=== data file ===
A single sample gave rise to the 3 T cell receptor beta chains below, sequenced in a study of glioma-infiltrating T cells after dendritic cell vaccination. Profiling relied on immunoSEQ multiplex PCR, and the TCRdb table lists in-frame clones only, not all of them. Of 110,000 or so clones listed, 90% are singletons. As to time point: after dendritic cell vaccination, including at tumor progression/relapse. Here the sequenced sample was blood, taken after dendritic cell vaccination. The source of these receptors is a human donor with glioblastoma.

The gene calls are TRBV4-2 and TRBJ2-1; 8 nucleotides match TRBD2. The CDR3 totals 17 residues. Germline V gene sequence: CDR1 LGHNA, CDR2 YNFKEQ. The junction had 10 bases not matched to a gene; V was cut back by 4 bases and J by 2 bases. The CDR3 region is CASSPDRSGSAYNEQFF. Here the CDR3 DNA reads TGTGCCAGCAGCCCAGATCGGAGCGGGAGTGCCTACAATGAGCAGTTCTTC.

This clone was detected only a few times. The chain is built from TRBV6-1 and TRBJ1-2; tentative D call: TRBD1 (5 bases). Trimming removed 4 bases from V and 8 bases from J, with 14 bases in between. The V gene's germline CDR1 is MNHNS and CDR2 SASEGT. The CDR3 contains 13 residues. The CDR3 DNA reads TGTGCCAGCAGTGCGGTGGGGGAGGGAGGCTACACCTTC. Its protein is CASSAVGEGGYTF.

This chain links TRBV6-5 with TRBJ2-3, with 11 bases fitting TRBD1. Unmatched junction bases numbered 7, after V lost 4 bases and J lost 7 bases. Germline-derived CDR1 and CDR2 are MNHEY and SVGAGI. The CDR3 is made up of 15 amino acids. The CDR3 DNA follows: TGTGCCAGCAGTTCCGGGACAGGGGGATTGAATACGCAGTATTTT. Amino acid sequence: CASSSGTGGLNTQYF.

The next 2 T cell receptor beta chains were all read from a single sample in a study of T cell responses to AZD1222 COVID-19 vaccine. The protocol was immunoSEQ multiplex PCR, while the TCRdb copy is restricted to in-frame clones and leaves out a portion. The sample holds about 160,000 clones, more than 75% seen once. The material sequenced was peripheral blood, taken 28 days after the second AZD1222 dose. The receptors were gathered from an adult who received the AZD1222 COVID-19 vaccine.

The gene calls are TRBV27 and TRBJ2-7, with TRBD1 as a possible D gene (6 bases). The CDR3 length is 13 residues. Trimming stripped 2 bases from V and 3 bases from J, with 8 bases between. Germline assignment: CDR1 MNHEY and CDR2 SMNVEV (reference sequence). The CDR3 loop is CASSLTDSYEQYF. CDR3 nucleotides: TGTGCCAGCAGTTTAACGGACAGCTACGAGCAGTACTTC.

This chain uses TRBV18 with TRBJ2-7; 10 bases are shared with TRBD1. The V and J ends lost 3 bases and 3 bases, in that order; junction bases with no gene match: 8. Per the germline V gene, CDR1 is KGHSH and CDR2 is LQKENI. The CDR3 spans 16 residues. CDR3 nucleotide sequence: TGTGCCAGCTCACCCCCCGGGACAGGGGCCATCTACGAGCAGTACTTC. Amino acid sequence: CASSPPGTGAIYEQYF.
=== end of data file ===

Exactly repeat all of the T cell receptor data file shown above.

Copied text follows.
A single sample gave rise to the 3 T cell receptor beta chains below, sequenced in a study of glioma-infiltrating T cells after dendritic cell vaccination. Profiling relied on immunoSEQ multiplex PCR, and the TCRdb table lists in-frame clones only, not all of them. Of 110,000 or so clones listed, 90% are singletons. As to time point: after dendritic cell vaccination, including at tumor progression/relapse. Here the sequenced sample was blood, taken after dendritic cell vaccination. The source of these receptors is a human donor with glioblastoma.

The gene calls are TRBV4-2 and TRBJ2-1; 8 nucleotides match TRBD2. The CDR3 totals 17 residues. Germline V gene sequence: CDR1 LGHNA, CDR2 YNFKEQ. The junction had 10 bases not matched to a gene; V was cut back by 4 bases and J by 2 bases. The CDR3 region is CASSPDRSGSAYNEQFF. Here the CDR3 DNA reads TGTGCCAGCAGCCCAGATCGGAGCGGGAGTGCCTACAATGAGCAGTTCTTC.

This clone was detected only a few times. The chain is built from TRBV6-1 and TRBJ1-2; tentative D call: TRBD1 (5 bases). Trimming removed 4 bases from V and 8 bases from J, with 14 bases in between. The V gene's germline CDR1 is MNHNS and CDR2 SASEGT. The CDR3 contains 13 residues. The CDR3 DNA reads TGTGCCAGCAGTGCGGTGGGGGAGGGAGGCTACACCTTC. Its protein is CASSAVGEGGYTF.

This chain links TRBV6-5 with TRBJ2-3, with 11 bases fitting TRBD1. Unmatched junction bases numbered 7, after V lost 4 bases and J lost 7 bases. Germline-derived CDR1 and CDR2 are MNHEY and SVGAGI. The CDR3 is made up of 15 amino acids. The CDR3 DNA follows: TGTGCCAGCAGTTCCGGGACAGGGGGATTGAATACGCAGTATTTT. Amino acid sequence: CASSSGTGGLNTQYF.

The next 2 T cell receptor beta chains were all read from a single sample in a study of T cell responses to AZD1222 COVID-19 vaccine. The protocol was immunoSEQ multiplex PCR, while the TCRdb copy is restricted to in-frame clones and leaves out a portion. The sample holds about 160,000 clones, more than 75% seen once. The material sequenced was peripheral blood, taken 28 days after the second AZD1222 dose. The receptors were gathered from an adult who received the AZD1222 COVID-19 vaccine.

The gene calls are TRBV27 and TRBJ2-7, with TRBD1 as a possible D gene (6 bases). The CDR3 length is 13 residues. Trimming stripped 2 bases from V and 3 bases from J, with 8 bases between. Germline assignment: CDR1 MNHEY and CDR2 SMNVEV (reference sequence). The CDR3 loop is CASSLTDSYEQYF. CDR3 nucleotides: TGTGCCAGCAGTTTAACGGACAGCTACGAGCAGTACTTC.

This chain uses TRBV18 with TRBJ2-7; 10 bases are shared with TRBD1. The V and J ends lost 3 bases and 3 bases, in that order; junction bases with no gene match: 8. Per the germline V gene, CDR1 is KGHSH and CDR2 is LQKENI. The CDR3 spans 16 residues. CDR3 nucleotide sequence: TGTGCCAGCTCACCCCCCGGGACAGGGGCCATCTACGAGCAGTACTTC. Amino acid sequence: CASSPPGTGAIYEQYF.